brave a sight that little Hugh Russell forgot all his sorrows. It did not even occur to him that he was leaving the only home he knew, never to see it again.
Something of his fear came back to him presently. Big Dan and Crowe, having shepherded the Circus out of the field and put up the slip-rails, came cantering along the side of the track, having no mind to ride in the dust of the vehicles. Their beautiful horses so enchanted Hugh that he forgot altogether that his friend of yesterday had turned into an enemy. He clutched Nita, leaning forward. "Oh, look—aren't they splendid!" he uttered.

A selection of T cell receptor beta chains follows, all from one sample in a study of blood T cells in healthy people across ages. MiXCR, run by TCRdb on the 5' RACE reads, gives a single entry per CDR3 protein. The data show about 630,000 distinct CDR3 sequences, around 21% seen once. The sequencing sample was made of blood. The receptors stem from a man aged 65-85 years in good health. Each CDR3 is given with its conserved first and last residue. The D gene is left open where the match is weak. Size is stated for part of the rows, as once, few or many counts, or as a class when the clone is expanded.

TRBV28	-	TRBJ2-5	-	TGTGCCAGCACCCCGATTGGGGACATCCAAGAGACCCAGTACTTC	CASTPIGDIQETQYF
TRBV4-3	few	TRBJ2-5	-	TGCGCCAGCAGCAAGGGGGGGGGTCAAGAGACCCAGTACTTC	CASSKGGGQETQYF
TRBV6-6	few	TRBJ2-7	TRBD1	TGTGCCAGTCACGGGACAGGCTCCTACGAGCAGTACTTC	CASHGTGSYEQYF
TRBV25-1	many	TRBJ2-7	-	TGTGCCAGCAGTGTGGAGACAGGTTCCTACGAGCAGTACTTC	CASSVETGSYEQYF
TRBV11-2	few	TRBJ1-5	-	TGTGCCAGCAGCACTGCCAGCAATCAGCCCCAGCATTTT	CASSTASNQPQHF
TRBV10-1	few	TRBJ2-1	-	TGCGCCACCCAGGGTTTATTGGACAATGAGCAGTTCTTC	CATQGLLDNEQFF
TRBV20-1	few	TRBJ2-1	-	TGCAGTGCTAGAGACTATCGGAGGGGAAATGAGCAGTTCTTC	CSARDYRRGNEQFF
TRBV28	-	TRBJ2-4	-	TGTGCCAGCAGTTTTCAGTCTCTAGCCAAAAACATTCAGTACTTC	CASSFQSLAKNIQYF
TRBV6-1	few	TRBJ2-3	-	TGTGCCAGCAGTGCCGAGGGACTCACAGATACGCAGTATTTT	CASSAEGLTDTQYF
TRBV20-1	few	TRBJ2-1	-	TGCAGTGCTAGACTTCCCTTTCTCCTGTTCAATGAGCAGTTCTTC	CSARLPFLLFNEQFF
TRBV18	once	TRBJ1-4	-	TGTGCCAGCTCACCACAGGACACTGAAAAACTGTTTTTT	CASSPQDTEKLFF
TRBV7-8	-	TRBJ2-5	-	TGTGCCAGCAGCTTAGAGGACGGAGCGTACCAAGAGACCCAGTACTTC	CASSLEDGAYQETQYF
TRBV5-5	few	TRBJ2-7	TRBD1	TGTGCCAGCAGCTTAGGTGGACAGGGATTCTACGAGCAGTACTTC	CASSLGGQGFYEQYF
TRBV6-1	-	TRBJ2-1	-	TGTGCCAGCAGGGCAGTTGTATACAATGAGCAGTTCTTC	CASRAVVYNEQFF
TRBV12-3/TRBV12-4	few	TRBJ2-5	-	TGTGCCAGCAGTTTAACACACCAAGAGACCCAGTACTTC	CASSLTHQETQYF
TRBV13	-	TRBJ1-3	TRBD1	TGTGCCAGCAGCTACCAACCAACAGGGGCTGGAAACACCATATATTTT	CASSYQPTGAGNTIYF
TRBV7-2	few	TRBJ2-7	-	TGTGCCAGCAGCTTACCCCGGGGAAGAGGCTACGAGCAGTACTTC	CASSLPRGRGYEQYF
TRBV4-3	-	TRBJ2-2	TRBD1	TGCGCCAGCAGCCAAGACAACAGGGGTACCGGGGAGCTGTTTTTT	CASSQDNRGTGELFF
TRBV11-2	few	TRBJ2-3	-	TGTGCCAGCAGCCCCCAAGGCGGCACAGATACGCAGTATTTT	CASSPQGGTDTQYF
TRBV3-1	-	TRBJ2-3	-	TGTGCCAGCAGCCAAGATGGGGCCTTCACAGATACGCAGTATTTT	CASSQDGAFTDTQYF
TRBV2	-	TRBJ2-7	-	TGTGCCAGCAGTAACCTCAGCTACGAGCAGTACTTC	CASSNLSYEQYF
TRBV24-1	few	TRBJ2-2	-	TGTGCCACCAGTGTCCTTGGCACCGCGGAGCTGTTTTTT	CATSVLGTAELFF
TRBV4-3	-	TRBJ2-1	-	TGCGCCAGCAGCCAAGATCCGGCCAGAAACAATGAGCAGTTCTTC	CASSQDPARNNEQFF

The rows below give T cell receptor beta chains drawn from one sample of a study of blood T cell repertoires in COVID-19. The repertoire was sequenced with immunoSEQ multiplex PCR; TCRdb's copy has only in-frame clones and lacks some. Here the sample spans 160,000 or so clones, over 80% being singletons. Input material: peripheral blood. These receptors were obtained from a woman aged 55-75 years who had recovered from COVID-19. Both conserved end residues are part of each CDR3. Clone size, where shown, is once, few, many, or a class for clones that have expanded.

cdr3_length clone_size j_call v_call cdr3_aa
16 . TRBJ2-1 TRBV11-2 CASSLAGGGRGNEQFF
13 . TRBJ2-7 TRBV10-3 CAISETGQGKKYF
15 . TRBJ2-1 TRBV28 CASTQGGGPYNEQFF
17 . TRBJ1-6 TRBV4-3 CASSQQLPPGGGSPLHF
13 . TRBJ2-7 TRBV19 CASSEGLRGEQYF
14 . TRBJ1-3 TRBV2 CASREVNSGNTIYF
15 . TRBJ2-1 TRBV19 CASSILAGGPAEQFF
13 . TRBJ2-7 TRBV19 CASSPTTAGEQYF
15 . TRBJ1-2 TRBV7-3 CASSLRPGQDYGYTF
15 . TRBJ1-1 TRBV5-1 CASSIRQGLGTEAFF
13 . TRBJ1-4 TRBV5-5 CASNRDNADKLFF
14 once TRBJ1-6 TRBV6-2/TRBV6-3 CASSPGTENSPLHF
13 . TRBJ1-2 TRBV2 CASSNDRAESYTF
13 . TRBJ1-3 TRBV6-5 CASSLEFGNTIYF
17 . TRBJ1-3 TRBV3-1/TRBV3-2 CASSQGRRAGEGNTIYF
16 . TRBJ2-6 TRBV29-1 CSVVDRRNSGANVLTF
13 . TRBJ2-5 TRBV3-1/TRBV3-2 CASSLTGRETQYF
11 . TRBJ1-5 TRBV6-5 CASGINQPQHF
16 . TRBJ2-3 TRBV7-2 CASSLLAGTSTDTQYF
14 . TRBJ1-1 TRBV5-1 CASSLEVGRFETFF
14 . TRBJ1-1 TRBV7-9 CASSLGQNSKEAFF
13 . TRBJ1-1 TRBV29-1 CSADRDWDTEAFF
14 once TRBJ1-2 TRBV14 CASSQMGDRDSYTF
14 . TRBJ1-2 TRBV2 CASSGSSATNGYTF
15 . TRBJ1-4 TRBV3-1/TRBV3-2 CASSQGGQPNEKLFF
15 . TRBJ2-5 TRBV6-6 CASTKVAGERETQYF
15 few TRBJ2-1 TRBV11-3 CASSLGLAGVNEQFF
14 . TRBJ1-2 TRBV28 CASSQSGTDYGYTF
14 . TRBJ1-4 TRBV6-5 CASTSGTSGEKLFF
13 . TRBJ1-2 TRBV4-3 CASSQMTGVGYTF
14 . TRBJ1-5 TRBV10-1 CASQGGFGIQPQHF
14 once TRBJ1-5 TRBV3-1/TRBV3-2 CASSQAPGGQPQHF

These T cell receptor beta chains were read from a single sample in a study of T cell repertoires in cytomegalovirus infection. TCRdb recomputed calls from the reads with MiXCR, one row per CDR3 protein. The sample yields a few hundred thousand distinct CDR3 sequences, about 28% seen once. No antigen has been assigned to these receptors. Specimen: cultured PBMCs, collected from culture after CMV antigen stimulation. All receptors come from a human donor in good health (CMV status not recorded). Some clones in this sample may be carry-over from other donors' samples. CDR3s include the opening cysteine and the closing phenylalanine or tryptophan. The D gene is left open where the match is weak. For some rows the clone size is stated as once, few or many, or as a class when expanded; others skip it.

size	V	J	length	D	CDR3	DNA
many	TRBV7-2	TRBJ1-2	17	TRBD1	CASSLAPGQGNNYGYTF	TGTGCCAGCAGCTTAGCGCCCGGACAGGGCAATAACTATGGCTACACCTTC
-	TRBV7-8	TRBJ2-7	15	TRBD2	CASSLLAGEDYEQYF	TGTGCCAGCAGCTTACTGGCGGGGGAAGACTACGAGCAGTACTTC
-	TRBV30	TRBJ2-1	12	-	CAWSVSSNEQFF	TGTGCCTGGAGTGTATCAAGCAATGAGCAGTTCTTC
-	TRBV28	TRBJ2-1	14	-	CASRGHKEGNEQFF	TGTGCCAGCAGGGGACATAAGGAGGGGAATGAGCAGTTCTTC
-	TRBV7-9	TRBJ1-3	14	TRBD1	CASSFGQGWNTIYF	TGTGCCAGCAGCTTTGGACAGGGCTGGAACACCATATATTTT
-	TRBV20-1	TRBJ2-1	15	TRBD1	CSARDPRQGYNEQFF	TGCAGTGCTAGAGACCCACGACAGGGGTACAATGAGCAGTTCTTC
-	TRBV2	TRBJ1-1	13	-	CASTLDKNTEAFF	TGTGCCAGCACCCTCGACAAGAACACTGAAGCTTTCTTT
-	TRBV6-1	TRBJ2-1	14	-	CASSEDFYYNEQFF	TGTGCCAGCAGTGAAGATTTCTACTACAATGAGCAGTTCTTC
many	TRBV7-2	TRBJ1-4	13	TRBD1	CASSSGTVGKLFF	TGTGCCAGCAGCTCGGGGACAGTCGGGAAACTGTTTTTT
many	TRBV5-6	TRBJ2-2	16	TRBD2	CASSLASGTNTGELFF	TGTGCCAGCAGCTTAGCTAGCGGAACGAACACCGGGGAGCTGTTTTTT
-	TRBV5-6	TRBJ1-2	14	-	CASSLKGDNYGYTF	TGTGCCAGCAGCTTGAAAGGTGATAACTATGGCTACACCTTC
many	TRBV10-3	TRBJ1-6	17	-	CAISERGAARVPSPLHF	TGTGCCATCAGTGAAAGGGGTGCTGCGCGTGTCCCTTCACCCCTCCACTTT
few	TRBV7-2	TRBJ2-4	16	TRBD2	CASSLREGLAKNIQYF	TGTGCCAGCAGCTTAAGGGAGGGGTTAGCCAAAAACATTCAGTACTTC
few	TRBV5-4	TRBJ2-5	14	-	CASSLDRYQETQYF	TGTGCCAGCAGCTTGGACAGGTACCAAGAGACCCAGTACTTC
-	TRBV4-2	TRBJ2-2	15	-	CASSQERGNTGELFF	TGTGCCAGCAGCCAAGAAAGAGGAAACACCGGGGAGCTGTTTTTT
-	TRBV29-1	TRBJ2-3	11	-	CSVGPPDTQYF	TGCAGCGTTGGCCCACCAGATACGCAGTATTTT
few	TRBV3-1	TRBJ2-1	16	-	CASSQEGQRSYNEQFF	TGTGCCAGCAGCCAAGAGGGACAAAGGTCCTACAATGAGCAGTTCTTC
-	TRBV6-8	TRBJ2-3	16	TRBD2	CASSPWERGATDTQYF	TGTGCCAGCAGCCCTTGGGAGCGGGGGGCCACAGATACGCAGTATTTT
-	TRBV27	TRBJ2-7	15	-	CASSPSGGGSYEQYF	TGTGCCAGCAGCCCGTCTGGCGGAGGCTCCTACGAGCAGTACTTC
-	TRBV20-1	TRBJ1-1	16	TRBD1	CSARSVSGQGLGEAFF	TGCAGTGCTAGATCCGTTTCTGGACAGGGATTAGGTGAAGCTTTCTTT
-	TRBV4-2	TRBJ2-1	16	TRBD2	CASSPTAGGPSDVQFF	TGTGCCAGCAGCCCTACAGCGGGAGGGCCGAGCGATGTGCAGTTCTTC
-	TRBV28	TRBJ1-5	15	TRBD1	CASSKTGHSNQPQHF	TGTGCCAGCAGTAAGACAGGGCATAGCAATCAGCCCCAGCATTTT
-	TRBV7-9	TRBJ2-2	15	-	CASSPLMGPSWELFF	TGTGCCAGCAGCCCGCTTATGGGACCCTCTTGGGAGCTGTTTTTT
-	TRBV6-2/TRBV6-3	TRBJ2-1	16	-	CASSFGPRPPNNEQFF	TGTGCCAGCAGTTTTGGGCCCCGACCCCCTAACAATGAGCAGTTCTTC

Big Dan had begun to smile at his little daughter. Then he saw the eager face beside her in the doorway and the smile turned to a heavy frown. He rode past with no word, and Hugh shrank back under his scowl.
Where Hugh was concerned Big Dan was in an evil temper. He had been worsted that morning, and he knew it: and he was accustomed to boast that no man ever got the better of Dan Peterson. It was rankling sharply. John Russell, whom he had classed from the first moment as a "waster," since he was obviously a beaten man, had managed to beat him: he had vanished, bequeathing his son to him, and he had been forced to accept the legacy. Russell alone could not have managed it: he had been defeated by his own wife and child. Dan knew that Polly had been glad to beat him, with Nita's unlookedfor aid: that she had thought him hard and cruel. That rankled, too. He gave such short answers to his com-